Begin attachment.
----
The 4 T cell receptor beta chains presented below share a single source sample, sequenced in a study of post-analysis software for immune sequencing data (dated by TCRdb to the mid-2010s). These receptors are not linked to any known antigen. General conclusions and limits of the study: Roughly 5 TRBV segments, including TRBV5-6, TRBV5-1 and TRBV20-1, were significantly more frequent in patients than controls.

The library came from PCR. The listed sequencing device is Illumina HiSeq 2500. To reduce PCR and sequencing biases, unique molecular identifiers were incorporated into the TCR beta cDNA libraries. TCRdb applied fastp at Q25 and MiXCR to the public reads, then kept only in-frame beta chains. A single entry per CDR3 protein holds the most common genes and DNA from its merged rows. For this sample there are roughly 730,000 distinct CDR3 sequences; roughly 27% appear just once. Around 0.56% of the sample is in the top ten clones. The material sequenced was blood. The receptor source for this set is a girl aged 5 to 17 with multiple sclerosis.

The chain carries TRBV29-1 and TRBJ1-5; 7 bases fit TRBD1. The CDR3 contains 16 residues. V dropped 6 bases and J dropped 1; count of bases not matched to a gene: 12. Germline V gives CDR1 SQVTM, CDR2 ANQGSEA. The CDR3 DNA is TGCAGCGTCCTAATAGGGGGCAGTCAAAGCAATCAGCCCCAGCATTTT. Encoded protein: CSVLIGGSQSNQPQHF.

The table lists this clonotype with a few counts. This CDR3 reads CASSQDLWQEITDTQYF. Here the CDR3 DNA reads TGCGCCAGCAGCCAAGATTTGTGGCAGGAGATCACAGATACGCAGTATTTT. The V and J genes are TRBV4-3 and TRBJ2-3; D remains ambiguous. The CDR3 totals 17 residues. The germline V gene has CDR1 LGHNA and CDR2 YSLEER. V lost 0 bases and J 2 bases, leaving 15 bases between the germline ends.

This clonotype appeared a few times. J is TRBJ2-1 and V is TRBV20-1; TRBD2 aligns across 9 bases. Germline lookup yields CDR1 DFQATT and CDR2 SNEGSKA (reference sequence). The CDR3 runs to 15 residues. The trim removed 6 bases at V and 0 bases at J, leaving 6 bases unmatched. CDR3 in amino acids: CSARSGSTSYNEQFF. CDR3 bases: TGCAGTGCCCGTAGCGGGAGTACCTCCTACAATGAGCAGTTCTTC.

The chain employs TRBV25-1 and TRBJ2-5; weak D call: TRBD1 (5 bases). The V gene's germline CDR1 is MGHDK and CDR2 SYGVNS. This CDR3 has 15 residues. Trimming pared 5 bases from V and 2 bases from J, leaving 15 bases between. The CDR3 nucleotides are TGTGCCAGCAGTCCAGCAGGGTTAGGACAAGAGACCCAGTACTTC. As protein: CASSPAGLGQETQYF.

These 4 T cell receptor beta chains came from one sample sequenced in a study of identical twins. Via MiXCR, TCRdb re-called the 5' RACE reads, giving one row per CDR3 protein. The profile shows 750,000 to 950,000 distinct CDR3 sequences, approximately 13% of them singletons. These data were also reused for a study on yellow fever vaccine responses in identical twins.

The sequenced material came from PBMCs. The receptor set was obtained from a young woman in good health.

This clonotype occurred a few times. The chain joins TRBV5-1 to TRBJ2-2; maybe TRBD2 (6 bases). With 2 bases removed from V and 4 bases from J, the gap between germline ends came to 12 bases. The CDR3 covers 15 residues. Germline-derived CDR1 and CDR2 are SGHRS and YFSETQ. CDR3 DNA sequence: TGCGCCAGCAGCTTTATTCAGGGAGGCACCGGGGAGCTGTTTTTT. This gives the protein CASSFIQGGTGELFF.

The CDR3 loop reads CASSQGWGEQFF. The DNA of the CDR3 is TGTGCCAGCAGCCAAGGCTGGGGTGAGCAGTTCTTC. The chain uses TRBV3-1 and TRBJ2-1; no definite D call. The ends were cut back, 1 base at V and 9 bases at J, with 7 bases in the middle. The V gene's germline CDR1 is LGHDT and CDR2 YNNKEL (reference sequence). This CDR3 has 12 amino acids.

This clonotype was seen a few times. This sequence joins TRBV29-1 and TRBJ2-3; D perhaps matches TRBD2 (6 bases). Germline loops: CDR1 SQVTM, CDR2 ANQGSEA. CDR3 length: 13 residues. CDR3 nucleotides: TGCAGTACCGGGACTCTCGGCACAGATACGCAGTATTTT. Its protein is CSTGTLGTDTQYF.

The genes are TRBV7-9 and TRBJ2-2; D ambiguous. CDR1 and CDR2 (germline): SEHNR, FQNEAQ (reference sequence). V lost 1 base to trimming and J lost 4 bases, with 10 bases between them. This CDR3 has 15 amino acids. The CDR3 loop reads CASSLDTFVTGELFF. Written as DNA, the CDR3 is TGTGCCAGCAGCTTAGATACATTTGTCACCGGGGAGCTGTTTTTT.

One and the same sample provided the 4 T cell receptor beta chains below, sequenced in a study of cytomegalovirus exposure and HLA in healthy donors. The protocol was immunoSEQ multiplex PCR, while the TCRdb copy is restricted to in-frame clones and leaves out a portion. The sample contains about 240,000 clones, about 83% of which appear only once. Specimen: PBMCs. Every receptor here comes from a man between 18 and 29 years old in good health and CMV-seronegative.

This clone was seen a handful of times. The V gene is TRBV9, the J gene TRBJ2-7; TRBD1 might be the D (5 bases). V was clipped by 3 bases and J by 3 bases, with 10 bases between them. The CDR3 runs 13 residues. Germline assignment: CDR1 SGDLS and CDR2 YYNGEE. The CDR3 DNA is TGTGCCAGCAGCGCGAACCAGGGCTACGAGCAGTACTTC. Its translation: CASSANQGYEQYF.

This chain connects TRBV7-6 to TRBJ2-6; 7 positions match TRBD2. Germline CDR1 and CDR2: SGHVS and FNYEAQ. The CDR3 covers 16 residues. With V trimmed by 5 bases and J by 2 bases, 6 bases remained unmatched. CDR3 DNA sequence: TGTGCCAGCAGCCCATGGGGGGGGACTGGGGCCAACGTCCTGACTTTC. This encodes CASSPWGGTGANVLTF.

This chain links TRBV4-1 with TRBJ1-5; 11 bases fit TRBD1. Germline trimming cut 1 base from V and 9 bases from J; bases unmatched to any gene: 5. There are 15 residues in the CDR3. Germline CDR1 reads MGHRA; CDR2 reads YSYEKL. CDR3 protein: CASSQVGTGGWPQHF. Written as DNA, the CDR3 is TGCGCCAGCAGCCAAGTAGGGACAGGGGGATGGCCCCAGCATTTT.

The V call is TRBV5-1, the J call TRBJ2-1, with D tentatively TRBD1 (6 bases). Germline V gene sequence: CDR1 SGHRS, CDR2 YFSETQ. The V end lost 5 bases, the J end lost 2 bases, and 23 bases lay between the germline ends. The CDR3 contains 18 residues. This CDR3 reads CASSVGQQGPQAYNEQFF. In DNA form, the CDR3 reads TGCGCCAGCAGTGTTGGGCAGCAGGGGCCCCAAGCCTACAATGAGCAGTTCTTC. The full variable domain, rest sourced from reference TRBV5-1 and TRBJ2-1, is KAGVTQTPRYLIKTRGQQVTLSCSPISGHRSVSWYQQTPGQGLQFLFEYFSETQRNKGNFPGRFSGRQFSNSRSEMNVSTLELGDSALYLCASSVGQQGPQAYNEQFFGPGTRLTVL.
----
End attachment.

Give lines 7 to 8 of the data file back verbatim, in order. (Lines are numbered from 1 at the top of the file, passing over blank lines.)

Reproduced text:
These 4 T cell receptor beta chains came from one sample sequenced in a study of identical twins. Via MiXCR, TCRdb re-called the 5' RACE reads, giving one row per CDR3 protein. The profile shows 750,000 to 950,000 distinct CDR3 sequences, approximately 13% of them singletons. These data were also reused for a study on yellow fever vaccine responses in identical twins.

The sequenced material came from PBMCs. The receptor set was obtained from a young woman in good health.